I’ve been blogging recently about my scholarly work in administrative enforcement. I thought it might be useful to touch on my practical experience as well. I took a break from my academic career to work in the Office of Enforcement at the Federal Energy Regulatory Commission. I had the good fortune to serve under Norman Bay, the Director of that Office at FERC. (Full disclosure – Bay has been nominated by President Obama to serve as Commissioner and, eventually, Chair of the Commission. The Senate Energy Committee voted in favor of his confirmation and I hope that the full Senate will do the same shortly).
FERC is an agency with mixed regulatory portfolio. As a general matter, it oversees the interstate energy markets. In practice, two of its largest areas of regulatory focus are electricity and natural gas. The agency’s traditional mission involved the rates, terms, and conditions of service offered by public utilities. In important ways, the Commission’s work mirrored the function of state public regulatory commissions. For example, just as state regulators are charged with the obligation to prevent public utilities from using their monopoly position to exercise market power in retail electric markets, FERC plays the same role in interstate electric markets.
This mission changed in the first part of the last decade as a result of two significant problems in the energy sector. The first was the western energy crisis of 2000 and 2001. Severe shortfalls in the supply of electric power produced blackouts and dramatic price fluctuations. Market manipulation, primarily by Enron and related entities, is widely seen as a key cause of that crisis. Second, the 2003 northeast blackout involved widespread power losses in both the United States and Canada. The blackout was the result of multiple failures of several public utilities to ensure the reliability of their systems.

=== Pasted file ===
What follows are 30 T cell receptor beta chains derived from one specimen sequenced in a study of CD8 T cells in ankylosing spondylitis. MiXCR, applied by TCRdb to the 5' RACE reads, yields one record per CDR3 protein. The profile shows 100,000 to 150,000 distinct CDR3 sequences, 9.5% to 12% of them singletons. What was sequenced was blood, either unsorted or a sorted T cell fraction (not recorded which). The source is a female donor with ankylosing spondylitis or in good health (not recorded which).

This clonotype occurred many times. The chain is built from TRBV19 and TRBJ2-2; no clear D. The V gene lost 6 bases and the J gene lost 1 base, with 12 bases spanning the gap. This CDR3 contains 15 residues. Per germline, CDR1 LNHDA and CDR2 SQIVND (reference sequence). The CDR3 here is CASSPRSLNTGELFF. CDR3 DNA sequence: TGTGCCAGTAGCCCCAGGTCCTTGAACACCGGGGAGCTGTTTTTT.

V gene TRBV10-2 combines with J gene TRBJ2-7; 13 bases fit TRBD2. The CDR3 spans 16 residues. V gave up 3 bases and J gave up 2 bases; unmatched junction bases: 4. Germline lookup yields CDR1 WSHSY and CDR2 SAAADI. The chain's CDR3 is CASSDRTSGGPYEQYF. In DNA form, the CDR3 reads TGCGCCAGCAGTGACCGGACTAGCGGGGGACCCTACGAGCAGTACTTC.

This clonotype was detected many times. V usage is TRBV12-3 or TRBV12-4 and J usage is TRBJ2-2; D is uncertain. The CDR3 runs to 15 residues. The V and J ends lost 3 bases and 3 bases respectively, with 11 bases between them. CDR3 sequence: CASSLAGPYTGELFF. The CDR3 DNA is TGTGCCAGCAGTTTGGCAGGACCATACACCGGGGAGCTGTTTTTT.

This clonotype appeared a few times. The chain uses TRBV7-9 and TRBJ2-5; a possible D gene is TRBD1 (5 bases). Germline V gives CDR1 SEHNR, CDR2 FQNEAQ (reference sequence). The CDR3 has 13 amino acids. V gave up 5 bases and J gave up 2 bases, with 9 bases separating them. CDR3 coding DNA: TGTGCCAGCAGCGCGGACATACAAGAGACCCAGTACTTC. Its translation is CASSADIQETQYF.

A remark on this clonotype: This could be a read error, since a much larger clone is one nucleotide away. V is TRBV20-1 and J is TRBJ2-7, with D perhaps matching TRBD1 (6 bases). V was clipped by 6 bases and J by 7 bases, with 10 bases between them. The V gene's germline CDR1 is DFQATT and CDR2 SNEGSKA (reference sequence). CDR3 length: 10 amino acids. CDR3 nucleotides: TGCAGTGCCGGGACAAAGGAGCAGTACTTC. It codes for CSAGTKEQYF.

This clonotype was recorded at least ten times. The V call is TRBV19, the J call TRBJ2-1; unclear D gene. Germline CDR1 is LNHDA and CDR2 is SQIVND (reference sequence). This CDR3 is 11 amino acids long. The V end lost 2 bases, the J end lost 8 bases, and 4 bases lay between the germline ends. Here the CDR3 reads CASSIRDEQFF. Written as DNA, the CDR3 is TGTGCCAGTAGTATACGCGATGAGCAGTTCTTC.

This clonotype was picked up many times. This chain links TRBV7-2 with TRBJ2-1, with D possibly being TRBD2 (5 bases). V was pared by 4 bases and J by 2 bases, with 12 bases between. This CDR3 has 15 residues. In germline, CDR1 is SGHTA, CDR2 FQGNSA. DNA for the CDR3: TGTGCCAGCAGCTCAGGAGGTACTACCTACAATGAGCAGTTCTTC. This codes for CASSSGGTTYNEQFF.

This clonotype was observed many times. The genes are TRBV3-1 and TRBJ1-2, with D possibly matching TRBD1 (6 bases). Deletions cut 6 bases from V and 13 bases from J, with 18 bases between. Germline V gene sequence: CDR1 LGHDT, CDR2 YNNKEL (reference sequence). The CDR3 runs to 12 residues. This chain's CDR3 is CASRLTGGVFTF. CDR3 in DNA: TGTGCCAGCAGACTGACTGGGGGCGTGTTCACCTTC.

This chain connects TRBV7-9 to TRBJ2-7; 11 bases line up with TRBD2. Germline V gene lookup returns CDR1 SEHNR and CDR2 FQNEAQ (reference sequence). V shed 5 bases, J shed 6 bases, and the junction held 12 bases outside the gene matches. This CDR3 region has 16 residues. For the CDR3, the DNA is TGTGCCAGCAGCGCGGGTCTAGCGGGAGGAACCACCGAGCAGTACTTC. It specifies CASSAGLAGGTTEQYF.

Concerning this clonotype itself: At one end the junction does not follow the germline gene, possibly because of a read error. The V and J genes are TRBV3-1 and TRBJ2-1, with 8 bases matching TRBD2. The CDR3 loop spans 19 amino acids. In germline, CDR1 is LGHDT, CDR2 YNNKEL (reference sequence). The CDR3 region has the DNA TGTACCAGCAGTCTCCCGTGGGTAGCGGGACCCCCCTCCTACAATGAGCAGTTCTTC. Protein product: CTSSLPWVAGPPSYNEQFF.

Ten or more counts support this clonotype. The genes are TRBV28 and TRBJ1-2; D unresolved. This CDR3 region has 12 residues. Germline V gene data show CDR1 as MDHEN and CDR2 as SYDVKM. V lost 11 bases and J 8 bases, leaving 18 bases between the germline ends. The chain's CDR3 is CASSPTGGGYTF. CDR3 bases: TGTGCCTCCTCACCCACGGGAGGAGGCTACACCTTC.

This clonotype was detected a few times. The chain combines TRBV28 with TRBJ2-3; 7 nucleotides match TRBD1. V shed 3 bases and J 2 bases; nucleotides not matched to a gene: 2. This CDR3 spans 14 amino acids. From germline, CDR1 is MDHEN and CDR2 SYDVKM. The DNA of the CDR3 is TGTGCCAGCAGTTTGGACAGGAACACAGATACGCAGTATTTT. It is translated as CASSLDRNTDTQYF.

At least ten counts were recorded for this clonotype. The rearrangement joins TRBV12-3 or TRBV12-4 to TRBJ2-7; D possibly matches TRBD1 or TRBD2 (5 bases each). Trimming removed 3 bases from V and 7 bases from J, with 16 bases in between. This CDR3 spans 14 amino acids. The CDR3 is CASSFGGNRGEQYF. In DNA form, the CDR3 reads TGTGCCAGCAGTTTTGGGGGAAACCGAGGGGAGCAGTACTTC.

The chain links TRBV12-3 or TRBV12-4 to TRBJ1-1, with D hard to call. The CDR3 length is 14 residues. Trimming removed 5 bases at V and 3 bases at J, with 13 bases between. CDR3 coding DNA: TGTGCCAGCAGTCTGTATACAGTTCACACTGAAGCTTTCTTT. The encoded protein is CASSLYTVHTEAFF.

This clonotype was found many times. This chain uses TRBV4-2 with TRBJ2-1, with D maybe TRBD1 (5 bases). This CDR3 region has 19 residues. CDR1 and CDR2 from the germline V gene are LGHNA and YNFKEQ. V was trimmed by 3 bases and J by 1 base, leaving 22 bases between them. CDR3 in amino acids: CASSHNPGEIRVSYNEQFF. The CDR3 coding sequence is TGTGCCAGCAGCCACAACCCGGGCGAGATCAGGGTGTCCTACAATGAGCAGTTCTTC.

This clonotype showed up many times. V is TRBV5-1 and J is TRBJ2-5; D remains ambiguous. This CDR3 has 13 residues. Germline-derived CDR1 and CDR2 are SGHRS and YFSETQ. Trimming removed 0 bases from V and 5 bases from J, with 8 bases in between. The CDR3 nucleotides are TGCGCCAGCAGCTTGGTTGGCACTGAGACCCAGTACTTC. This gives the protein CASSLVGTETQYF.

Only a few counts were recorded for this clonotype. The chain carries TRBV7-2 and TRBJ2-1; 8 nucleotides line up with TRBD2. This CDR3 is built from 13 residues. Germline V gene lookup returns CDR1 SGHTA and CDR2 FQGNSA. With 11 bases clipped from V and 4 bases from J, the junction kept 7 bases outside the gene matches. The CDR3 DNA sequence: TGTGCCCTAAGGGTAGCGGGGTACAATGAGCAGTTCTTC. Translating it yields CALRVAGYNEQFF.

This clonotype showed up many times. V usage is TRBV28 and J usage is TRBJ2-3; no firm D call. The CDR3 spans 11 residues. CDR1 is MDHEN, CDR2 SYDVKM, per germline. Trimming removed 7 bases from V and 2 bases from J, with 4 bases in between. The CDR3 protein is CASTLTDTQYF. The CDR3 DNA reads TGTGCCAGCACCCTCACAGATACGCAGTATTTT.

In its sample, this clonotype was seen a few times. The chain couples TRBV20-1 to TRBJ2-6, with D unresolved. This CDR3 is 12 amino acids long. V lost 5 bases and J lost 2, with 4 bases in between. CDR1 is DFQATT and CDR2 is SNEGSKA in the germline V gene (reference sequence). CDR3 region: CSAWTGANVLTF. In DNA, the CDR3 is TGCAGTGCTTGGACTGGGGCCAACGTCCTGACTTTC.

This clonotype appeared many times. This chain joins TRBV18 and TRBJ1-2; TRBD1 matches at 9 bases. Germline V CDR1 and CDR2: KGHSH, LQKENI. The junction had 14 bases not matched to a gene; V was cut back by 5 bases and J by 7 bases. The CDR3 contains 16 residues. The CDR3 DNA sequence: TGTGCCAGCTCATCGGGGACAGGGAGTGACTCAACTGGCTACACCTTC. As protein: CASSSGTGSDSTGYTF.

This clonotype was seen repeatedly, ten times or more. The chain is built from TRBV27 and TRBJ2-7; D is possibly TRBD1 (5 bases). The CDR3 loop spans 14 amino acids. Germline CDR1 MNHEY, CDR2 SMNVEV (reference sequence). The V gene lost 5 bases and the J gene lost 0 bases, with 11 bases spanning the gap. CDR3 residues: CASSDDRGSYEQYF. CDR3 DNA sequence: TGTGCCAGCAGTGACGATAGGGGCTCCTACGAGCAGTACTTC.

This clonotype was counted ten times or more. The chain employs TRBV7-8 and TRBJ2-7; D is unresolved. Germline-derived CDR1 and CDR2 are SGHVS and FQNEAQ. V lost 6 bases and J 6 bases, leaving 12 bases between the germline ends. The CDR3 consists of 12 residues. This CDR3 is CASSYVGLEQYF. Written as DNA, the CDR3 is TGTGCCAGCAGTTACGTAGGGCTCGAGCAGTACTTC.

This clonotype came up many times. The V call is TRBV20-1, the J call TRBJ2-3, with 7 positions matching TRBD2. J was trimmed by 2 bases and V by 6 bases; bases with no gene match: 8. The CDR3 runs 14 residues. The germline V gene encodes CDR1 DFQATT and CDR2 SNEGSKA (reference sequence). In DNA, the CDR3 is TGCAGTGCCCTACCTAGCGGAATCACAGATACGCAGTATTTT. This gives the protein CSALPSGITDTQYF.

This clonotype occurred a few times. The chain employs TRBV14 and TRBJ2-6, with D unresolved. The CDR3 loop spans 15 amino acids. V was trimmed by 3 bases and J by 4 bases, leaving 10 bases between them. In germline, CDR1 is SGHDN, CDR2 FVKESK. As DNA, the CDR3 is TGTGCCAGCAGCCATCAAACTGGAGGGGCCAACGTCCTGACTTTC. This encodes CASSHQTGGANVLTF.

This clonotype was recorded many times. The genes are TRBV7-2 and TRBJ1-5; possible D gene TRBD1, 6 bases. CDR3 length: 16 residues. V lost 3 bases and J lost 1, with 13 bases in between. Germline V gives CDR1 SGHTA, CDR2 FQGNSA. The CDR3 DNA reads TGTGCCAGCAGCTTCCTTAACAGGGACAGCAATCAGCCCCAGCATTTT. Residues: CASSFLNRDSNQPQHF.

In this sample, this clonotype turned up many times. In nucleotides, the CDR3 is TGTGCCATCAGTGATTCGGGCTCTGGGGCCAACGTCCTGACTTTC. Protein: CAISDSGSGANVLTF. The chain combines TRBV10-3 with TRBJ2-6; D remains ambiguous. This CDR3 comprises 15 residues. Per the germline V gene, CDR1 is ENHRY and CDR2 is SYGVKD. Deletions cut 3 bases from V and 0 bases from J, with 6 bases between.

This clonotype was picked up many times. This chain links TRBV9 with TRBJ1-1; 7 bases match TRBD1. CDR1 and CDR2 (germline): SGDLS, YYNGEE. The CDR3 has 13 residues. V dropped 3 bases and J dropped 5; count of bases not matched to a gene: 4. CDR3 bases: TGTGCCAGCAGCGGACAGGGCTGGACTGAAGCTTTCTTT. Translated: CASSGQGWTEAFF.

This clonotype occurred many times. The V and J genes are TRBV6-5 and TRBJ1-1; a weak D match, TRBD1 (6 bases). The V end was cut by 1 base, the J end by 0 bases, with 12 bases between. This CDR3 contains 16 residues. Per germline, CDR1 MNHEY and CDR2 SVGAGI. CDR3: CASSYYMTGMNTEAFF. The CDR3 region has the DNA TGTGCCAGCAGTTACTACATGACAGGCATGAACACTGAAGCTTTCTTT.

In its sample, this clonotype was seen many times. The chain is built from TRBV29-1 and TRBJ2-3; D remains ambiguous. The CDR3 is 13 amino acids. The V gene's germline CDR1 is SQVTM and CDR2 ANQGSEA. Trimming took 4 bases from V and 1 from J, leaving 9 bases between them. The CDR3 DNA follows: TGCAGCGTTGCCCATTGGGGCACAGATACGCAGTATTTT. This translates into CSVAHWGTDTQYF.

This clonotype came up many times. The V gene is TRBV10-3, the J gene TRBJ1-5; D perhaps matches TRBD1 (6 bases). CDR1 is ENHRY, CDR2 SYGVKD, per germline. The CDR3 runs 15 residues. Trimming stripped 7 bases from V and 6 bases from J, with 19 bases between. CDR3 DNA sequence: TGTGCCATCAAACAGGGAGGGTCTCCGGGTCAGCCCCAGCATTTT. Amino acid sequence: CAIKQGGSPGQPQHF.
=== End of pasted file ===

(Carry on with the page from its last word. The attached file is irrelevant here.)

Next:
Despite the severity of these events, no federal agency was in a position to respond effectively. Neither federal nor state regulators could impose significant penalties for energy market manipulation. Similarly, electric utilities had no binding legal obligation to prevent blackouts. Electric grid reliability depended on a set of voluntary standards that were not backed by any enforcement authority.
Congress responded with the Energy Policy Act of 2005 and dramatically expanded FERC’s enforcement powers. It received statutory authority to punish the manipulation of the energy markets. The statute and implementing regulations closely followed the models used by the SEC in the securities markets. With respect to electric grid reliability, Congress authorized the creation of mandatory standards to prevent blackouts. Notably, FERC received the power to impose penalties of $1,000,000 per day for violations of the Commission’s rules and regulations.
As a result, FERC obtained not just a new regulatory mission, but both the power and obligation to impose significant penalties for serious violations. It needed to decide how to use the authority effectively and judiciously. As I’ll discuss more tomorrow, my view is that it has done so – FERC recently has been a true enforcement success story.
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